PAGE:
• As usual, I'm the advocate of diligence: quoting the first one you find to agree with you on the internet isn't proper research, it's just laziness. Your reasoning boils down to "hey, look at this guy, I like his opinion, he must be the best of the public"
  • I don't know what to make of your line "But non-Christian approaches tend to favor censorship" - I'd say that my approach follows the idea of "trust, but verify".
  • "I welcome the inclusion of the Epistle to the Hebrews in the Bible despite how the experts cannot identify the source." Who doesn't welcome the inclusion? The authorship and the sources of many parts of the Bible are inviting lively debate. I just find your idea of the divine authorship of this particular Epistle especially nonsensical. --AugustO 16:22, 29 May 2015 (EDT)
--AugustO 16:22, 29 May 2015 (EDT)
A work should be judged on its merit, not based on whether someone disapproves of comedy found elsewhere by the same author. Many great works would be rejected if "trust but verify" meant scrutinizing (without a sense of humor) everything else the person wrote.--Andy Schlafly 00:02, 30 May 2015 (EDT)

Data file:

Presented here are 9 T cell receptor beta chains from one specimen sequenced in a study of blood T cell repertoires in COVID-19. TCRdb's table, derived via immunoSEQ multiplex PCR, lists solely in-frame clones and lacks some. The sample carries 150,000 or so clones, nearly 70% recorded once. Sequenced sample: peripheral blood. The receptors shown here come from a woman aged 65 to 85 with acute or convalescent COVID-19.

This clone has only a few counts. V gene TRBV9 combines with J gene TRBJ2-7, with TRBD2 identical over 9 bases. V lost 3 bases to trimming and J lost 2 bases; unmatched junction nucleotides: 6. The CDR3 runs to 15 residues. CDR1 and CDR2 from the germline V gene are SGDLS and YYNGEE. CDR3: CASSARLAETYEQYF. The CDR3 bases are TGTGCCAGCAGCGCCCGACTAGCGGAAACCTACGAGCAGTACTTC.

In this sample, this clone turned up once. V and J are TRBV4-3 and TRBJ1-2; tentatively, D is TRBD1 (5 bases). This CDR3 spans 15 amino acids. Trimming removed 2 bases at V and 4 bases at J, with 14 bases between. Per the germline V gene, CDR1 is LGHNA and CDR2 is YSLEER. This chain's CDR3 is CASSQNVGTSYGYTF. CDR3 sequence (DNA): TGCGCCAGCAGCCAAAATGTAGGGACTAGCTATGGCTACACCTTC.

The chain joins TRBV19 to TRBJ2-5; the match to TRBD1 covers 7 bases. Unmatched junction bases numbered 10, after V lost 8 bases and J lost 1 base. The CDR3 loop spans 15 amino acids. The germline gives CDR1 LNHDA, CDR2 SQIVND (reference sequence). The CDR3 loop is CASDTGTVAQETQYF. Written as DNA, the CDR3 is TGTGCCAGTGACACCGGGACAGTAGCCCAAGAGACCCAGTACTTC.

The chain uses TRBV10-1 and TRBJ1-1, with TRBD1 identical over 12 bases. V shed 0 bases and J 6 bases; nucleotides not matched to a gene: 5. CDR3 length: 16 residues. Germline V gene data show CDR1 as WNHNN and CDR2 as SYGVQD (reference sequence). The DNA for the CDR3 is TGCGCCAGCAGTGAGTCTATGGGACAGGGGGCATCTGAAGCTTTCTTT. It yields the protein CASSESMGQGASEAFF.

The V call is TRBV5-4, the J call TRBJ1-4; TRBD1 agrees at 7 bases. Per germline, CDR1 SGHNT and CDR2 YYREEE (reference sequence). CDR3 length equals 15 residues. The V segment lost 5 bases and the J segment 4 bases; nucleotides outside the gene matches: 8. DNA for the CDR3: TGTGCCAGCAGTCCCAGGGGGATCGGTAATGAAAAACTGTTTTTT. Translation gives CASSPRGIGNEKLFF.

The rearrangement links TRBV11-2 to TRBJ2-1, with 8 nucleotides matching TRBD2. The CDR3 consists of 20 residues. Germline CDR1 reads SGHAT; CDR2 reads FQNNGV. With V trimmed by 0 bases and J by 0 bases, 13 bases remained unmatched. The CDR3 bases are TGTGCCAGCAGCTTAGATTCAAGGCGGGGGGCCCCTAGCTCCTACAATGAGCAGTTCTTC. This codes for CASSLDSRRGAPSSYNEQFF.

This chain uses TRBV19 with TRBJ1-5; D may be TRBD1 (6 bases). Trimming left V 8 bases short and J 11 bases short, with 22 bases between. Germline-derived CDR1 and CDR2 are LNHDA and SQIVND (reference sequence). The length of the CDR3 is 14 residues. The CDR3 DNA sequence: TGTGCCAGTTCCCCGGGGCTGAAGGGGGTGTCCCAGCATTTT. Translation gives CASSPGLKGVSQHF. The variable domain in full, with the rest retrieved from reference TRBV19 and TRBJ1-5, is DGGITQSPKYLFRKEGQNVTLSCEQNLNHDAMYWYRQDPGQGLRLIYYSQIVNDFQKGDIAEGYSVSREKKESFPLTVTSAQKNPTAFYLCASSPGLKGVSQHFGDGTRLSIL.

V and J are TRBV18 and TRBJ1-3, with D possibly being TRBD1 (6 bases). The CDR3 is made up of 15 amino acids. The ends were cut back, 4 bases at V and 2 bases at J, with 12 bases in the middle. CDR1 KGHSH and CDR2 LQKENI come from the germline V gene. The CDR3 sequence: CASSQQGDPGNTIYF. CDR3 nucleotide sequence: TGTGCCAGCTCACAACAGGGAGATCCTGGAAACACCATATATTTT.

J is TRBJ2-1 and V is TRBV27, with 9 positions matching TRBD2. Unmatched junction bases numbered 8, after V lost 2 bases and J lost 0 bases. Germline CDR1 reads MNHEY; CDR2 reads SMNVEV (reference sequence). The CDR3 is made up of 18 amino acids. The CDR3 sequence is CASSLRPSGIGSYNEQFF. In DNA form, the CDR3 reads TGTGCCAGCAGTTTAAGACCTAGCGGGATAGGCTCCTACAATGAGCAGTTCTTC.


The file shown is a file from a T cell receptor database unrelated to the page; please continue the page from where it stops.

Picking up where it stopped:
• "A work should be judged on its merit, not based on whether someone disapproves of comedy found elsewhere by the same author." I'm not disapproving of his comedy, as there is no comedy anywhere on his site. He is dead serious.
  • I'm judging the merit of his work by his writing about Cantor's diagonal argument.
  • A stopped clock may be right twice a day. But even at these occasions, it is not a good source for the correct time!
  • I stand by my previous headline: the source is a joke, though it is not funny at all
--AugustO 03:00, 30 May 2015 (EDT)

Infinite essence of God

Andy, I have a topical reference to the Bible and found these references to the infinite essence or being of God, if you are looking for more material:

Exodus 3:14: And God said unto Moses, I AM THAT I AM: and he said, Thus shalt thou say unto the children of Israel, I AM hath sent me unto you.
1 Kings 8:27: But will God indeed dwell on the earth? behold, the heaven and heaven of heavens cannot contain thee; how much less this house that I have builded?
Job 11:7-9: Canst thou by searching find out God? canst thou find out the Almighty unto perfection? It is as high as heaven; what canst thou do? deeper than hell; what canst thou know? The measure thereof is longer than the earth, and broader than the sea.
Psalms 9:7: But the LORD shall endure for ever: he hath prepared his throne for judgment.